Shards of Darby: Cynthia Back in the Studio

December 30, 2014 by

20141208-Cynthia-Back-798Ten years ago, when workspace resident Cynthia Back moved from Brooklyn to Philadelphia, she encountered a changing landscape in the throes of housing development. Driving large distances for her work as a decorative painter, she visited newly-built McMansions that dotted Philly’s expanding exurban sprawl.

“Just north of Philadelphia, there’s all this rural, beautiful farmland mixed with development,” Cynthia says, describing how the environment around her bore evidence of the houses’ construction and the land’s own subsequent destruction. “The landscape’s been changing so much.”

20141209-Cynthia-Back-809Cynthia’s printmaking practice uses her personal experience of the landscape to address larger environmental concerns. Layering vibrant prints to create complex graphic compositions, she contrasts natural landscapes with man-made infrastructures, like bridges, piers, and sewage tunnels. Their abstract, sometimes even violent, juxtapositions suggest a landscape in flux.

20141208-Cynthia-Back-767In WSW’s etching studio, she works on a series of nine copper-plate etchings that depict Darby Creek, a small but vital body of water that runs beside her home, with objects she’s collected from its polluted shores. The flowing stream supports a unique estuarine ecosystem that has been transformed by multiple generations of dams and industrial development. In contrast with Cynthia’s previous work, where constructed environments are energetically interrupted and constructed, these new prints appear serene. Their almost dreamlike waterscapes quietly suggest an environment fragmented and deteriorating.

“Moving to where I live now, so many people have a history, and they can talk about how [the creek] has changed, what’s happened, and ongoing efforts,” Cynthia says. Using historical maps, comparing accounts of eighteenth century floods and contemporary reports on the area, her research reveals how severely the creek’s ecosystem has shrunk and disappeared over the past century due to human activity. Walking the creek everyday, Cynthia found herself compelled to collect pieces of broken pottery, glass, golf balls, and other worn-down items that dot the edges of Darby Creek. These objects appear throughout her newest prints, placed in the environment slightly askew.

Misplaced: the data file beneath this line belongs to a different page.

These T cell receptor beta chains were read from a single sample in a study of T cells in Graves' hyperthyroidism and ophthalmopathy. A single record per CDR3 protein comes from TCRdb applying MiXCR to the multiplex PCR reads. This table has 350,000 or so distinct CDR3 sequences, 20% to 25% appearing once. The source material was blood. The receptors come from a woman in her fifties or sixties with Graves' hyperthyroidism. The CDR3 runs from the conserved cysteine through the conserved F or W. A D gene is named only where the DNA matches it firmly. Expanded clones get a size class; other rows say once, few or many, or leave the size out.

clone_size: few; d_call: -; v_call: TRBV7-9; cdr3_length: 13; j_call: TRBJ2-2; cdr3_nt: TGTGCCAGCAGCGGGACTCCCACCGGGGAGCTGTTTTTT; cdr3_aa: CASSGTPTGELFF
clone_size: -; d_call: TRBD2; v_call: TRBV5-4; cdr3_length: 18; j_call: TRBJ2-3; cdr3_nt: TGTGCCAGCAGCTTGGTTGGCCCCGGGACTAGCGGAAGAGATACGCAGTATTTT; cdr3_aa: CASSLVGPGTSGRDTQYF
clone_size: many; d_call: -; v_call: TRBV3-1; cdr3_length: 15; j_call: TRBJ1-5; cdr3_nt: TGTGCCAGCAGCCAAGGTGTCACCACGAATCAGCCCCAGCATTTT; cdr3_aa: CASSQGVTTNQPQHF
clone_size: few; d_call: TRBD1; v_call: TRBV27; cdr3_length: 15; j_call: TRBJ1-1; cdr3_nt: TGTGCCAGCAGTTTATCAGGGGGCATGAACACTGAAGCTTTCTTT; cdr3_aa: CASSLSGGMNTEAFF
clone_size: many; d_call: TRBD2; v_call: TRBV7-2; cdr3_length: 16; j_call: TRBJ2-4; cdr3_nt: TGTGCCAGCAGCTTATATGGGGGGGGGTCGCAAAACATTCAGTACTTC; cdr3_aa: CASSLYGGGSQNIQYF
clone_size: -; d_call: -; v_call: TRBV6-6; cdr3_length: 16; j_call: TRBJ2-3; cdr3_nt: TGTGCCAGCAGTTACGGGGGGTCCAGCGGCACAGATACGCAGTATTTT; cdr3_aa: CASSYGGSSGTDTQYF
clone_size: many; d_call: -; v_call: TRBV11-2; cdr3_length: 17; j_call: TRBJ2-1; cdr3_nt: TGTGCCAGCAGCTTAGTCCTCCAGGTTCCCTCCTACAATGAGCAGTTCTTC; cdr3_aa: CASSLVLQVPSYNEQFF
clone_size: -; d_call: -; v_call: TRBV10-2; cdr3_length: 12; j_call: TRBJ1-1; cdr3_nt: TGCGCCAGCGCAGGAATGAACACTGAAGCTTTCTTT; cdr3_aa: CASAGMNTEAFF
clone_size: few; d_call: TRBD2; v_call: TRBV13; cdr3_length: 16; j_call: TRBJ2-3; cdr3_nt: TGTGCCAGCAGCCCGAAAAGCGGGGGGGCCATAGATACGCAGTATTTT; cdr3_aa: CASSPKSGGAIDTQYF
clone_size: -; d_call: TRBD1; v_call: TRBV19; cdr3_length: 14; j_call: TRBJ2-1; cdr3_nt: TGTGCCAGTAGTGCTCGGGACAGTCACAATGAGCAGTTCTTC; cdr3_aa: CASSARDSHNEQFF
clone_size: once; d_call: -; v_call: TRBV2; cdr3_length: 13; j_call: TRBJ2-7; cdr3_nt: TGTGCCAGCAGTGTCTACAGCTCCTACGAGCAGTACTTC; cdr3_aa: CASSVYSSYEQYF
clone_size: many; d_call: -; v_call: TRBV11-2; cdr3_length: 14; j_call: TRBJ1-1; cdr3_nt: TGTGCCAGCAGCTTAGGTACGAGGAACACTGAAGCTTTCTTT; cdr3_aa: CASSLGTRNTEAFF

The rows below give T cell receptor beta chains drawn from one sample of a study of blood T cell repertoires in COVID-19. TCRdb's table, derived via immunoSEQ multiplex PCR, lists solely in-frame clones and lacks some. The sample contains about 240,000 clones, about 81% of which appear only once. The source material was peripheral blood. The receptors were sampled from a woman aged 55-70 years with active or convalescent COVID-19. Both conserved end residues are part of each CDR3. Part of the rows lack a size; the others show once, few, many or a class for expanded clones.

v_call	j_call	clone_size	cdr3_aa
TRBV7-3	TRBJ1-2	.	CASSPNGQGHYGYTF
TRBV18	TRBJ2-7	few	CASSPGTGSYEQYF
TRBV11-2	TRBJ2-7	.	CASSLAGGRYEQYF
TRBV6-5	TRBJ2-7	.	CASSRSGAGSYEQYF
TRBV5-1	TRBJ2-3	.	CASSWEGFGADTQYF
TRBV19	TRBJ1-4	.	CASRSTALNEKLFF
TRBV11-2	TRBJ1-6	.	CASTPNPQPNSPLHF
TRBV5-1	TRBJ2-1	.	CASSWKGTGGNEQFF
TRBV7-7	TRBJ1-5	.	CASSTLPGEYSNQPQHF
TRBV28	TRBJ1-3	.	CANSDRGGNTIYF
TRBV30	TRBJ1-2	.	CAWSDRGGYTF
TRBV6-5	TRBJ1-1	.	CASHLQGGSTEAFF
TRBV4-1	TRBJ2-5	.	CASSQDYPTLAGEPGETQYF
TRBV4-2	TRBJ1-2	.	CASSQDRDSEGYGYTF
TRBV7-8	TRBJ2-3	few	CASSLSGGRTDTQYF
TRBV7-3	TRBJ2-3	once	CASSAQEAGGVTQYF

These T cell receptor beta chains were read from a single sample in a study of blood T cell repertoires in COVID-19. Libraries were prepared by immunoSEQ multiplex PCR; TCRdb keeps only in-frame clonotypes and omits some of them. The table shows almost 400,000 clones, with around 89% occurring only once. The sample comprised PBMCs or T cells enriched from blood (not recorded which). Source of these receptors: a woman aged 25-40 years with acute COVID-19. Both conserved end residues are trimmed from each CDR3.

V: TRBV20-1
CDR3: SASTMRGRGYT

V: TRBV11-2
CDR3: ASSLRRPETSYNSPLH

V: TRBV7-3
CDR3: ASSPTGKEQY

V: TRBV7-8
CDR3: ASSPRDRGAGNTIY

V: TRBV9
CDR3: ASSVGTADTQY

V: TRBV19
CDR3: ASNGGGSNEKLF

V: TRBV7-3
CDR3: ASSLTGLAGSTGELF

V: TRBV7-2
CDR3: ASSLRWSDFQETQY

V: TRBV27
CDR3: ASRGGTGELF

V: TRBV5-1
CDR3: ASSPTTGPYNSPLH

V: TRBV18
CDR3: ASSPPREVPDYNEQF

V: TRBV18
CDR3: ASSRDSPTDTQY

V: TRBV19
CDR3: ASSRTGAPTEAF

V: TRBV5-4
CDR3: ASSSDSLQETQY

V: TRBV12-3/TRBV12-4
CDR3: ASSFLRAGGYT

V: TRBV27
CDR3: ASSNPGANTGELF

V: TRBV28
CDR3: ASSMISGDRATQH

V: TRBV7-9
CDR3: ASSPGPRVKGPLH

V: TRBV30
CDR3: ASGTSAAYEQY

Mimicking the flow of trickling water, she paints acid-resistant ground onto one of her plates with a small brush. Using two to three copper plates for each print, she first establishes a black or off-black base that depicts the majority of each scene using aquatint and soft-ground etching. Second and third plates bring in select earth- and water-tone colors of the environment, rendering the final prints with subtle, meandering line work and a range of textural gray tones.

20141208-Cynthia-Back-792The final waterscapes are quiet and devoid of the human presence that’s defined them: a large, red-brown brick wall crumbles across the monochromatic creek bed. Vibrant shards of pottery seem to almost float in space, interrupting an otherwise colorless scene. In another print, broken bricks lie scattered with pebbles by the shore, only visible by their sepia tones.

These scattered remains appear as a recurring motif throughout Cynthia’s new work, blending naturalism with a surrealistic leaning towards abstraction. Their presence amidst the dwindling Darby Creek not only references environmental pollution, but also suggests a trace of someone’s history, evidence of a more personal, human degradation.

20141215-Cynthia-Back-881Staring at the brightly-colored fragments, she can’t help but think about the home they might have belonged to. “Why are they here?” Cynthia asks. “What happened to the person who owned these objects? Or the home that all these bricks came from?”

Within the larger context of environmental destruction, Cynthia’s inclination towards personal narrative continues to drive her work. Describing her residency as a “charging of my battery,” she’s excited to develop these themes further and find shards of her own history within these fragmented waterscapes.

Cynthia Back holds a BFA from Minneapolis College of Art and Design. She draws inspiration for her printmaking-based practice from Shelley Thorstensen, James McNeill Whistler, and Francisco de Goya. Find her work online at, and see more pictures of her newest prints on Flickr.